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How can I use a huge flower bed and design the space ?

(8 Posts)
Tobermory Sat 12-Mar-16 20:58:46

My garden needs a lot of work! One part of it is a huge flower bed - 40ft by 8ft which is a mess and I have no idea how to deal with it.

The back garden is sloped down towards the back door - you have to go down steps in order to get from the garden to the back door. The flower bed runs along the width of the house and is higher than the ground floor of the house. I know it's complicated but thought it was relevant in terms of height if plants.

So this bed is a mess. I partially cleared it last year but now it's a mass of weeds and it looks nothing from a distance. I kind of think that I should use bold planting or structure the planting but I've no idea how. I very much like the English cottage garden look, but it's a Victorian house so...

Any one have any ideas of where I can look for ideas or inspiration?

Parietal Sat 12-Mar-16 21:16:13

buy a few garden magazines and look at the pictures. has lots of nice pictures / layouts too but is pretty expensive - you can use it for ideas and then buy locally.

the RHS website is very good if you are looking for a plant for a particular place. you can enter 'north facing, part shade, 0.5m tall' and it will give you a list of all the plants that meet those criteria.

stayathomegardener Sat 12-Mar-16 21:19:12

What area do you live in/ What is your soil type?
Commitment timewise to maintence and skill level?

Tobermory Sat 12-Mar-16 21:27:04

I've spent quite a lot of time on Pinterest , but thank you parietal for those links I'll have a look.

Stayathome - I'm in Yorkshire, soil is quite clay and can be very wet. The drainage isn't brilliant.
Time wise, I work ft so it would be a weekend and the odd sunny summer evening when I don't have any marking hmm . I like gardening, grow stuff from seed and what I don't know I can research and DH is good at hands on, so he could do structural, bricks etc.

I need a plan and if I can figure out what we should do with this massive space and how it can be divided up then I could get on with it gradually. But I just can't imagine what it could look like and what the possibilities are.

stayathomegardener Sat 12-Mar-16 22:04:04

OK so 40 x 8 feet is far too large with the amount of time you could commit to it to be maintaining a traditional herbaceous border/ cottage garden as beautiful as they are. (horribly bare out of season too)
I would recommend a basic shrub structure including a fair proportion of evergreens as the area is clearly key visually from the house and use herbaceous perennials/cottage garden plants within that structure to lift the scheme, seasonal bulbs and scented plants would also be fantastic as so close to the house.

Which way does the border face?
Is it shaded by the house during the day?

You sound keen and hands on so half the battle is won smile

Tobermory Sat 12-Mar-16 22:39:48

DH fancies using box hedging to create structure within the flower bed... Like this but less ornate.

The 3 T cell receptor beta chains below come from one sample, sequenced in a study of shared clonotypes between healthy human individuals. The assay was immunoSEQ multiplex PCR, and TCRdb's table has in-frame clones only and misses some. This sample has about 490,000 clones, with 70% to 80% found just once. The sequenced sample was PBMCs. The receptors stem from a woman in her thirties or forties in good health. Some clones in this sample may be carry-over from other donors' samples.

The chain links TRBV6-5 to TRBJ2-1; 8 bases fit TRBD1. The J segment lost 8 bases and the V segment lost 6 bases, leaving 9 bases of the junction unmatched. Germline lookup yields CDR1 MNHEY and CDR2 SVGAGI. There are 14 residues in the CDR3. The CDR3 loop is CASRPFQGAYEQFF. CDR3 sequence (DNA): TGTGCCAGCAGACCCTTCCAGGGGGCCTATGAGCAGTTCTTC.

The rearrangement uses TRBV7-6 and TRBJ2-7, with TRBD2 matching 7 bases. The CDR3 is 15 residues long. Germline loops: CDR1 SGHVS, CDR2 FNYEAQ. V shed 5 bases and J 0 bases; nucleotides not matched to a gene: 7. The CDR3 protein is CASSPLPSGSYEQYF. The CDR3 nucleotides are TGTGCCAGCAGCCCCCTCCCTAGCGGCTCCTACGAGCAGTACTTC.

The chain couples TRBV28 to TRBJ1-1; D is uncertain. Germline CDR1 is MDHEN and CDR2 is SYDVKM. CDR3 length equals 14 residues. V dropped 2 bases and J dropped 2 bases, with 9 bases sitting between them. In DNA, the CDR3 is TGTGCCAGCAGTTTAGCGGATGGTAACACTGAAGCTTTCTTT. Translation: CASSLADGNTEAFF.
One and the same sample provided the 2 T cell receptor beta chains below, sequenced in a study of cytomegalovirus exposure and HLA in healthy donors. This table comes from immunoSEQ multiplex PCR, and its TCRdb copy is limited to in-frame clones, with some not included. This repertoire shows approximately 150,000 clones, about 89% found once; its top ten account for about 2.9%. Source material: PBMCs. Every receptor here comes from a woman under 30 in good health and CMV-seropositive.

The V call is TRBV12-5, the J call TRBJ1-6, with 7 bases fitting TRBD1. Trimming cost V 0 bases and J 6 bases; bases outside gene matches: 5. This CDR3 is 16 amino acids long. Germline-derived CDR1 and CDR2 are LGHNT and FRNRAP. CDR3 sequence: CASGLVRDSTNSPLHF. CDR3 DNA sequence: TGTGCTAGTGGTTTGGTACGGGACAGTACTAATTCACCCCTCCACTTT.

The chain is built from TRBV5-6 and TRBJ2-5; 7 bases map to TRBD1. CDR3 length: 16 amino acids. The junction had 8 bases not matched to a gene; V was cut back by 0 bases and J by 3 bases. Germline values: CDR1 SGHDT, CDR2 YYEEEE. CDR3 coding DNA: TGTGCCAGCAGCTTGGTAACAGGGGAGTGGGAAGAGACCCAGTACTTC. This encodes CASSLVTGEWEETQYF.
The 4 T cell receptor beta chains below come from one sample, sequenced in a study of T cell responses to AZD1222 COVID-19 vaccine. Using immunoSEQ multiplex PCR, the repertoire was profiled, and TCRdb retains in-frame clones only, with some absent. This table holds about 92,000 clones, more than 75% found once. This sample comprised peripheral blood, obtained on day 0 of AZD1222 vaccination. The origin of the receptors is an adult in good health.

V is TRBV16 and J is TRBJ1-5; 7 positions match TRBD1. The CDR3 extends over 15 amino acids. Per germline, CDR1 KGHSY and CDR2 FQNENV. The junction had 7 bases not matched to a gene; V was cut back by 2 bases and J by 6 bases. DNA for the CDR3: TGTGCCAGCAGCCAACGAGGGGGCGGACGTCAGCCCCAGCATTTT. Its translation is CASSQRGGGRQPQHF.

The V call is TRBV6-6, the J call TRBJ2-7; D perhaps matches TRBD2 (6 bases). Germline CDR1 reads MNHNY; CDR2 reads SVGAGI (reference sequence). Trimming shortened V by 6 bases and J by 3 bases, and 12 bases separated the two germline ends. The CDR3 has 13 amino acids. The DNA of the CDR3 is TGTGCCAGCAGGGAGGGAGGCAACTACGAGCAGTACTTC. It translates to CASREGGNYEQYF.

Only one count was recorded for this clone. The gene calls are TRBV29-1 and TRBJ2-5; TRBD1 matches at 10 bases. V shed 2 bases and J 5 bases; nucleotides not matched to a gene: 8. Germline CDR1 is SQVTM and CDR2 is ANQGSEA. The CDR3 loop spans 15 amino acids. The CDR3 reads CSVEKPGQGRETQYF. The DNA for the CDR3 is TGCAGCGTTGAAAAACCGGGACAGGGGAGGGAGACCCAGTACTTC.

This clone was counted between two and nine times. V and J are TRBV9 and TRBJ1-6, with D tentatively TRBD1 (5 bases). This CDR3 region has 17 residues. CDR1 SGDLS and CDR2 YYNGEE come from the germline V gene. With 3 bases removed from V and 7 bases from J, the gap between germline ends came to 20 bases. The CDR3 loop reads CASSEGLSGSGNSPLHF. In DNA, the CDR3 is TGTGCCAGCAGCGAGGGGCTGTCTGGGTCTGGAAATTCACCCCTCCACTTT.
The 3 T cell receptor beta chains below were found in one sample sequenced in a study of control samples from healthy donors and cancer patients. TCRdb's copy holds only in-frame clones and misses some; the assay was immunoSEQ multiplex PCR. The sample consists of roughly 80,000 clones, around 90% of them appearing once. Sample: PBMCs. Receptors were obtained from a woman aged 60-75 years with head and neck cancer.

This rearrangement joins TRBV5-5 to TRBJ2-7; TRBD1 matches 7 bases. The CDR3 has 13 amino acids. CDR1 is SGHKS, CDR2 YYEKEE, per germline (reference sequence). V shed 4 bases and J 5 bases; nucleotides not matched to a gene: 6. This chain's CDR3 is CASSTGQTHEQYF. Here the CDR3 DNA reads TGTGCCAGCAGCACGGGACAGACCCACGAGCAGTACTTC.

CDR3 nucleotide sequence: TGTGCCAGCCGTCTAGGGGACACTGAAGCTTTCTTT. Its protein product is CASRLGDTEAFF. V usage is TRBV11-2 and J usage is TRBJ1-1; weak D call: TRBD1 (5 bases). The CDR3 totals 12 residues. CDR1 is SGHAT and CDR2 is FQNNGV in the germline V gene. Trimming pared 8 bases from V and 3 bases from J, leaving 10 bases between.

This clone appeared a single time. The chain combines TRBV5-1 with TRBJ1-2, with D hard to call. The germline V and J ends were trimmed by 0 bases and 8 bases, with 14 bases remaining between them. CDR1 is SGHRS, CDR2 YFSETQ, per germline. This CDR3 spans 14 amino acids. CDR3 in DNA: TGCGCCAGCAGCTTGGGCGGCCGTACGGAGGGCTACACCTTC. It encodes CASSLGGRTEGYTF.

But I worry that that is so very formal when really what I want is...

Tobermory Sat 12-Mar-16 22:42:10

It's South facing and no shade during the day so in the summer lots of sun and the soil gets quite dry, whereas now it's very soggy.

Thank you by the way for you're ideas and thoughts, it's much appreciated!

shovetheholly Mon 14-Mar-16 08:35:20

Don't go for the box/carpet bedding if you are pushed for time - box needs a lot of very time-consuming and careful maintenance, and carpet bedding is labour-intensive and very water-intensive too. I watch gardeners tending carpet bedding while I write in the university library, and they are there for hours and hours every week.

I would give the same advice to you as to someone starting an allotment: chunk it up, and put in a lot of time at the start - once you get a garden going it is much easier to maintain in the longer term. Being stuck in the preliminary stages, however, is like wading through treacle! If you can rope in some help from your DH, there's no reason why you couldn't easily be on top of the whole border inside a month, if you both put in a long morning each weekend.

Divide the bed into sections and work on one at a time. If the ground is currently empty in other areas, cover with weed-sheeting so you don't have to keep weeding the same area over and over again (this is exhausting and demoralising). It will look terrible for a bit, but better than than weeds.

Start by sorting out the problems you have with the soil - add absolutely LOADS of cheap compost (and I mean to the depth of 3-4 inches over the soil, which is bags and bags), and quite a few bags horticultural grit. If you want to get going straight away, you need to dig this all in. If not, you can leave it sitting there and let the worms do it for you. However, because spring is such a great planting season, and you're running out of time to get things like trees in before bud break, I'd get on with it and dig! grin (I'm in Sheffield, btw, so I understand fully the problems of heavy clay and lots of rain!!)

Choose a colour scheme, and make a planting plan ensuring that you have something interesting every month of the year. Think about higher things (shrubs, trees) for the back then medium sized things, then lower things. You can get help here from magazines, which feature them for free, or even places like Crocus who sell border packs. Bear in mind that you need something that suits the aspect and soil that you have - there is absolutely no point putting sun-loving plants in deep shade, as they will die.

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